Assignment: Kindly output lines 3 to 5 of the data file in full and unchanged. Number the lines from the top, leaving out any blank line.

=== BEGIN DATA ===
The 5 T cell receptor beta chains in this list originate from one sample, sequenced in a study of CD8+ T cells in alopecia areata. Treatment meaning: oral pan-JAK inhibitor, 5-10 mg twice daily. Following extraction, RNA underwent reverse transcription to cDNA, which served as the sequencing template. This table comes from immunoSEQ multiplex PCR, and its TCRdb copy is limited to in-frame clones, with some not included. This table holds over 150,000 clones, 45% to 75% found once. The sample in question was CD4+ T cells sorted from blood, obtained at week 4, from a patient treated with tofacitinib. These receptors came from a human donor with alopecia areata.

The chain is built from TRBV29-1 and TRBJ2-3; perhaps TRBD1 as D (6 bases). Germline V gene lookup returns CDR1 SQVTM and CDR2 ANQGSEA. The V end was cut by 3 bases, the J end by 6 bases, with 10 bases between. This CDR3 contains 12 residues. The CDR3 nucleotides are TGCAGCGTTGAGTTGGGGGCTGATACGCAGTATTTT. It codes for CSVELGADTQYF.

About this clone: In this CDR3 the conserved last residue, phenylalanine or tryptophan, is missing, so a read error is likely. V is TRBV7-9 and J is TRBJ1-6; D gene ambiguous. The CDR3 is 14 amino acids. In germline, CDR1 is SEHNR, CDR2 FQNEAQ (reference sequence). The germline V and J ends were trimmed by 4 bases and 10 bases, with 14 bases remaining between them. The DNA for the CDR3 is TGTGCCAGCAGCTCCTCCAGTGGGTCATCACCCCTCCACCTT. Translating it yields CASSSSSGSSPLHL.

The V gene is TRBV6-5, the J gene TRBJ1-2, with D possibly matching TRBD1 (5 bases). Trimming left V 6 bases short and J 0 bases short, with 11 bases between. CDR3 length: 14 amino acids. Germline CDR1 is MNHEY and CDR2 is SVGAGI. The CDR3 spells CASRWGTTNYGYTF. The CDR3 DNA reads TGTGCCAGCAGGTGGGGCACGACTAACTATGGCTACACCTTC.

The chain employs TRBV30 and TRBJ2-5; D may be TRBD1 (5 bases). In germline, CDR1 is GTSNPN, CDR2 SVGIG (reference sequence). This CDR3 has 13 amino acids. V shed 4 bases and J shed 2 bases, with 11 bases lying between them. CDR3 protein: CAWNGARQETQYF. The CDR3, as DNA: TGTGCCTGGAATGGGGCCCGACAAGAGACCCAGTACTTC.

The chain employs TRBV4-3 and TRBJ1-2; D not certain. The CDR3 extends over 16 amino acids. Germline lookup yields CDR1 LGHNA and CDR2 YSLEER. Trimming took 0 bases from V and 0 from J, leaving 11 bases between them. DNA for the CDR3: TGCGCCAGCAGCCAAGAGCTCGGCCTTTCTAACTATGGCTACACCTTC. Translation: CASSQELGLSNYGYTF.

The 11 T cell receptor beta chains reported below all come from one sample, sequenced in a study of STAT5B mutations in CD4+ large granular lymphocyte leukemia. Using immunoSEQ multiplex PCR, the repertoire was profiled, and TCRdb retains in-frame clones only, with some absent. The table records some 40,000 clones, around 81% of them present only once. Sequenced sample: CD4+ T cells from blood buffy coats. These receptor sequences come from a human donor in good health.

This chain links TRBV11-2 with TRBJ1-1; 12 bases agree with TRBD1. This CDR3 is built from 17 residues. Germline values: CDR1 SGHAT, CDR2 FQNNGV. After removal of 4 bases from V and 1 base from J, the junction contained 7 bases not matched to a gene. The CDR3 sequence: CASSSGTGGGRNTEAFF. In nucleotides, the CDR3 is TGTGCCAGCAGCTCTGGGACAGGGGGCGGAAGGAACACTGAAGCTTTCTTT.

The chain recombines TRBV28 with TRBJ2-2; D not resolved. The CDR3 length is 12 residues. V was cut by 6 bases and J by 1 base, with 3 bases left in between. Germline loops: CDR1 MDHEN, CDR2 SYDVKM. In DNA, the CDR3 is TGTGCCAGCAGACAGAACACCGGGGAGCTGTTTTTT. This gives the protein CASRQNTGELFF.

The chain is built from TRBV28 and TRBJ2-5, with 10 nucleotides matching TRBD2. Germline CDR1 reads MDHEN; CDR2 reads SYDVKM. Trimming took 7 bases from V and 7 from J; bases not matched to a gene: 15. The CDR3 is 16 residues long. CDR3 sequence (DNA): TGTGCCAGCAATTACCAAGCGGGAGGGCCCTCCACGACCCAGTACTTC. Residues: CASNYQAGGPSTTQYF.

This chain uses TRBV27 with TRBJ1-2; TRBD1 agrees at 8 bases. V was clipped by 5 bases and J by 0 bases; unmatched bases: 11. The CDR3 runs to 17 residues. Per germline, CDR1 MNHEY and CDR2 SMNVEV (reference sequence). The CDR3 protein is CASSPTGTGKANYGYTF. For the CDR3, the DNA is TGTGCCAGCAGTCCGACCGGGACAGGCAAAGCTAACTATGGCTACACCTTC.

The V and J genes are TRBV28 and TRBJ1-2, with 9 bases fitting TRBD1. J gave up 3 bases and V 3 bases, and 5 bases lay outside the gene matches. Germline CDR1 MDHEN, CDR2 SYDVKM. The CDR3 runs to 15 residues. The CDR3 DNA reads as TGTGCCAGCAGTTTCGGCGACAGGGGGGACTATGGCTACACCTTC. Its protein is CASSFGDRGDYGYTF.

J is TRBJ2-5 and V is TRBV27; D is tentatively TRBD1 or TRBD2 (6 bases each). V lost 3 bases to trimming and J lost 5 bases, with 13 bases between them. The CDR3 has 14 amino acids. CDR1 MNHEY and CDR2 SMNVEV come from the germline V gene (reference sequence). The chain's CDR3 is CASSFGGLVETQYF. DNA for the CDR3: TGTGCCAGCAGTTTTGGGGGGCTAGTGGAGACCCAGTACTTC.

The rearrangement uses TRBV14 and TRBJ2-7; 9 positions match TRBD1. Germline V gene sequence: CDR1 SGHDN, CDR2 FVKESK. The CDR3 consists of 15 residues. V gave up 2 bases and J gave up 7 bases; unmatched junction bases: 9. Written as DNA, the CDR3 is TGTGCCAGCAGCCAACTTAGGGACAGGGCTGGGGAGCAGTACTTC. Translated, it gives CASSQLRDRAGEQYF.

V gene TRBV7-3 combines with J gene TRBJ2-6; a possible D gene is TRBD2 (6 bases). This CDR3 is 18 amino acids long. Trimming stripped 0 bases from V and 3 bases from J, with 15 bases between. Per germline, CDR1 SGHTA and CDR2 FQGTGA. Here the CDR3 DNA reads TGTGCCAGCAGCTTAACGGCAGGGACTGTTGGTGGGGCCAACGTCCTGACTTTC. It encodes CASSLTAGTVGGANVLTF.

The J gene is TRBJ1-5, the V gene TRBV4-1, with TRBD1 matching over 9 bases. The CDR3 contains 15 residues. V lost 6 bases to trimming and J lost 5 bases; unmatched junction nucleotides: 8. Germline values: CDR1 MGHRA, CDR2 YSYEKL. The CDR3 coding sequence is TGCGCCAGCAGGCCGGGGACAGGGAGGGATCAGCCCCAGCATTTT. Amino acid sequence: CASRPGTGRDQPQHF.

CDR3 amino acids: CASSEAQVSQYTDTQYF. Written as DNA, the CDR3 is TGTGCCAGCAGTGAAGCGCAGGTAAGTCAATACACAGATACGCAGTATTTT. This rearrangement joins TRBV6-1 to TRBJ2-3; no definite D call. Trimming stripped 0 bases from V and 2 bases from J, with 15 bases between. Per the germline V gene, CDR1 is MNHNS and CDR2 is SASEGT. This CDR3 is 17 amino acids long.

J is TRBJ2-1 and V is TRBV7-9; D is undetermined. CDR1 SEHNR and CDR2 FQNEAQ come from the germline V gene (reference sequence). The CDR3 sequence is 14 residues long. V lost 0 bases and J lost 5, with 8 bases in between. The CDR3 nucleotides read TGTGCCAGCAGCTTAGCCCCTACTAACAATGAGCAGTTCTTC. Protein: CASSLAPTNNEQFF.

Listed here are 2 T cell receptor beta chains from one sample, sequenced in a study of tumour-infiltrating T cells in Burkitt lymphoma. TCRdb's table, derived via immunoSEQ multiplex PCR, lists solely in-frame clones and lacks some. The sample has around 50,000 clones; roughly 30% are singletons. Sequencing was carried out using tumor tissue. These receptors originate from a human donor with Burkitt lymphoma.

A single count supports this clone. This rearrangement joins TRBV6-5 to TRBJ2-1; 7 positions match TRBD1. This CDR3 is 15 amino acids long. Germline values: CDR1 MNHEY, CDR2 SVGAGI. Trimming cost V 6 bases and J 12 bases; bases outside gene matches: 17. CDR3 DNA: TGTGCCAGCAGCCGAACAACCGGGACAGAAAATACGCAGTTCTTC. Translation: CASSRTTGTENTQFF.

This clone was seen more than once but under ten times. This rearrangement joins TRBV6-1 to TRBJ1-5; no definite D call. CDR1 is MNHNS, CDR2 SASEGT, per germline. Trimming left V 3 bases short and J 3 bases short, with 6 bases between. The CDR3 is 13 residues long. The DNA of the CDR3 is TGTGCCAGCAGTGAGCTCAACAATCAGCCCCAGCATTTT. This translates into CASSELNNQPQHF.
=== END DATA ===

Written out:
About this clone: In this CDR3 the conserved last residue, phenylalanine or tryptophan, is missing, so a read error is likely. V is TRBV7-9 and J is TRBJ1-6; D gene ambiguous. The CDR3 is 14 amino acids. In germline, CDR1 is SEHNR, CDR2 FQNEAQ (reference sequence). The germline V and J ends were trimmed by 4 bases and 10 bases, with 14 bases remaining between them. The DNA for the CDR3 is TGTGCCAGCAGCTCCTCCAGTGGGTCATCACCCCTCCACCTT. Translating it yields CASSSSSGSSPLHL.

The V gene is TRBV6-5, the J gene TRBJ1-2, with D possibly matching TRBD1 (5 bases). Trimming left V 6 bases short and J 0 bases short, with 11 bases between. CDR3 length: 14 amino acids. Germline CDR1 is MNHEY and CDR2 is SVGAGI. The CDR3 spells CASRWGTTNYGYTF. The CDR3 DNA reads TGTGCCAGCAGGTGGGGCACGACTAACTATGGCTACACCTTC.

The chain employs TRBV30 and TRBJ2-5; D may be TRBD1 (5 bases). In germline, CDR1 is GTSNPN, CDR2 SVGIG (reference sequence). This CDR3 has 13 amino acids. V shed 4 bases and J shed 2 bases, with 11 bases lying between them. CDR3 protein: CAWNGARQETQYF. The CDR3, as DNA: TGTGCCTGGAATGGGGCCCGACAAGAGACCCAGTACTTC.